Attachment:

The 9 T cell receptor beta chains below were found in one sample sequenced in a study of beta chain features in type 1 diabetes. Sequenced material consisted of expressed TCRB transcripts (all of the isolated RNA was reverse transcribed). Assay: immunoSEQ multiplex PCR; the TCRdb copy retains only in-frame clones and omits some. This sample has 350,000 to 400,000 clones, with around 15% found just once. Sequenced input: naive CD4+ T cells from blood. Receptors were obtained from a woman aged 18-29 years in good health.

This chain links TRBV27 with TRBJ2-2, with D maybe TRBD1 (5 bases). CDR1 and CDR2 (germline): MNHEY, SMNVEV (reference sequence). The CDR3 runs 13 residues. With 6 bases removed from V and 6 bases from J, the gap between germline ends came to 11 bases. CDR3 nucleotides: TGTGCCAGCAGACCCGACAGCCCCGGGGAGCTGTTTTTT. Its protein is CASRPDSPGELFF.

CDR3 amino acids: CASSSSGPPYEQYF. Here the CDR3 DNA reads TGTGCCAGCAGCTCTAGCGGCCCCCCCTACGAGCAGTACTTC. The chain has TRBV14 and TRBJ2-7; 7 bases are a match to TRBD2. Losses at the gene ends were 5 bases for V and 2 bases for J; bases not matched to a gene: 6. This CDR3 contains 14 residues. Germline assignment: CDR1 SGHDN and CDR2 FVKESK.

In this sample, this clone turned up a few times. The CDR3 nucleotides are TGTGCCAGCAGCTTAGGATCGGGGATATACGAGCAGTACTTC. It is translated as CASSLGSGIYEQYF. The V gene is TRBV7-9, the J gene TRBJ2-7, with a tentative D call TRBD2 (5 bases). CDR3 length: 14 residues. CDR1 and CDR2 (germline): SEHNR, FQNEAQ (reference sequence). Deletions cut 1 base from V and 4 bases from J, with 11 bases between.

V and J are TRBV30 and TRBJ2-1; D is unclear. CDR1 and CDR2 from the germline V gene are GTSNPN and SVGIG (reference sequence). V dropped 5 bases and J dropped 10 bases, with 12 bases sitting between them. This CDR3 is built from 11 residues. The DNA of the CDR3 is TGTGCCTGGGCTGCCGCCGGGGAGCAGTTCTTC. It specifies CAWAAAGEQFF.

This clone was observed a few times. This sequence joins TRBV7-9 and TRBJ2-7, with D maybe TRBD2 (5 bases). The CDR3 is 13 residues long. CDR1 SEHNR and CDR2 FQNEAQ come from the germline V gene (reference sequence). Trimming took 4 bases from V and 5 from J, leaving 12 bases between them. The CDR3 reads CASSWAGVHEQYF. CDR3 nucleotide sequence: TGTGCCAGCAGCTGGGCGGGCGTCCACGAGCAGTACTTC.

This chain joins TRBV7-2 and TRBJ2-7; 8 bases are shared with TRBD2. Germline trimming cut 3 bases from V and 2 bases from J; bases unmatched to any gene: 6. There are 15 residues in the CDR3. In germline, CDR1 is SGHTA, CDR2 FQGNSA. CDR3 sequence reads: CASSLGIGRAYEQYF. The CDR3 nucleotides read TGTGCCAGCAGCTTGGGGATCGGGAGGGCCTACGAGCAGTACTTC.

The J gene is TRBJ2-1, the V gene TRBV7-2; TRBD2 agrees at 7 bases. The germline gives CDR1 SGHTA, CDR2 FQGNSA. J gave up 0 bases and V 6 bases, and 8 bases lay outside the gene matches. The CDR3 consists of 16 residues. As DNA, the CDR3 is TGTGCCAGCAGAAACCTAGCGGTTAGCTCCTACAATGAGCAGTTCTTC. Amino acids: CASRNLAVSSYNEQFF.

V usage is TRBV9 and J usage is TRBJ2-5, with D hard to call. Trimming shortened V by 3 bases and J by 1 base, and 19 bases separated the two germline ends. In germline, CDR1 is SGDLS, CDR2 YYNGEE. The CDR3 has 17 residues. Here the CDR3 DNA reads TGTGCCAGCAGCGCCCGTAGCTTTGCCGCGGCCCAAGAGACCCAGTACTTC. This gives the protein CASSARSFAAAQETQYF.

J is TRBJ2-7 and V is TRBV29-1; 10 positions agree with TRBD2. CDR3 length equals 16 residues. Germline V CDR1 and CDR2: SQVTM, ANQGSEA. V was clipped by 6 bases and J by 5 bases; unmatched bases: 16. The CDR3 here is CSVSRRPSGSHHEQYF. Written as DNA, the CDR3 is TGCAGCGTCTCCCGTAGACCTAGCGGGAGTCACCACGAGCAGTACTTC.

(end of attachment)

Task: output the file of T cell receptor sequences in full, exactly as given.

The 9 T cell receptor beta chains below were found in one sample sequenced in a study of beta chain features in type 1 diabetes. Sequenced material consisted of expressed TCRB transcripts (all of the isolated RNA was reverse transcribed). Assay: immunoSEQ multiplex PCR; the TCRdb copy retains only in-frame clones and omits some. This sample has 350,000 to 400,000 clones, with around 15% found just once. Sequenced input: naive CD4+ T cells from blood. Receptors were obtained from a woman aged 18-29 years in good health.

This chain links TRBV27 with TRBJ2-2, with D maybe TRBD1 (5 bases). CDR1 and CDR2 (germline): MNHEY, SMNVEV (reference sequence). The CDR3 runs 13 residues. With 6 bases removed from V and 6 bases from J, the gap between germline ends came to 11 bases. CDR3 nucleotides: TGTGCCAGCAGACCCGACAGCCCCGGGGAGCTGTTTTTT. Its protein is CASRPDSPGELFF.

CDR3 amino acids: CASSSSGPPYEQYF. Here the CDR3 DNA reads TGTGCCAGCAGCTCTAGCGGCCCCCCCTACGAGCAGTACTTC. The chain has TRBV14 and TRBJ2-7; 7 bases are a match to TRBD2. Losses at the gene ends were 5 bases for V and 2 bases for J; bases not matched to a gene: 6. This CDR3 contains 14 residues. Germline assignment: CDR1 SGHDN and CDR2 FVKESK.

In this sample, this clone turned up a few times. The CDR3 nucleotides are TGTGCCAGCAGCTTAGGATCGGGGATATACGAGCAGTACTTC. It is translated as CASSLGSGIYEQYF. The V gene is TRBV7-9, the J gene TRBJ2-7, with a tentative D call TRBD2 (5 bases). CDR3 length: 14 residues. CDR1 and CDR2 (germline): SEHNR, FQNEAQ (reference sequence). Deletions cut 1 base from V and 4 bases from J, with 11 bases between.

V and J are TRBV30 and TRBJ2-1; D is unclear. CDR1 and CDR2 from the germline V gene are GTSNPN and SVGIG (reference sequence). V dropped 5 bases and J dropped 10 bases, with 12 bases sitting between them. This CDR3 is built from 11 residues. The DNA of the CDR3 is TGTGCCTGGGCTGCCGCCGGGGAGCAGTTCTTC. It specifies CAWAAAGEQFF.

This clone was observed a few times. This sequence joins TRBV7-9 and TRBJ2-7, with D maybe TRBD2 (5 bases). The CDR3 is 13 residues long. CDR1 SEHNR and CDR2 FQNEAQ come from the germline V gene (reference sequence). Trimming took 4 bases from V and 5 from J, leaving 12 bases between them. The CDR3 reads CASSWAGVHEQYF. CDR3 nucleotide sequence: TGTGCCAGCAGCTGGGCGGGCGTCCACGAGCAGTACTTC.

This chain joins TRBV7-2 and TRBJ2-7; 8 bases are shared with TRBD2. Germline trimming cut 3 bases from V and 2 bases from J; bases unmatched to any gene: 6. There are 15 residues in the CDR3. In germline, CDR1 is SGHTA, CDR2 FQGNSA. CDR3 sequence reads: CASSLGIGRAYEQYF. The CDR3 nucleotides read TGTGCCAGCAGCTTGGGGATCGGGAGGGCCTACGAGCAGTACTTC.

The J gene is TRBJ2-1, the V gene TRBV7-2; TRBD2 agrees at 7 bases. The germline gives CDR1 SGHTA, CDR2 FQGNSA. J gave up 0 bases and V 6 bases, and 8 bases lay outside the gene matches. The CDR3 consists of 16 residues. As DNA, the CDR3 is TGTGCCAGCAGAAACCTAGCGGTTAGCTCCTACAATGAGCAGTTCTTC. Amino acids: CASRNLAVSSYNEQFF.

V usage is TRBV9 and J usage is TRBJ2-5, with D hard to call. Trimming shortened V by 3 bases and J by 1 base, and 19 bases separated the two germline ends. In germline, CDR1 is SGDLS, CDR2 YYNGEE. The CDR3 has 17 residues. Here the CDR3 DNA reads TGTGCCAGCAGCGCCCGTAGCTTTGCCGCGGCCCAAGAGACCCAGTACTTC. This gives the protein CASSARSFAAAQETQYF.

J is TRBJ2-7 and V is TRBV29-1; 10 positions agree with TRBD2. CDR3 length equals 16 residues. Germline V CDR1 and CDR2: SQVTM, ANQGSEA. V was clipped by 6 bases and J by 5 bases; unmatched bases: 16. The CDR3 here is CSVSRRPSGSHHEQYF. Written as DNA, the CDR3 is TGCAGCGTCTCCCGTAGACCTAGCGGGAGTCACCACGAGCAGTACTTC.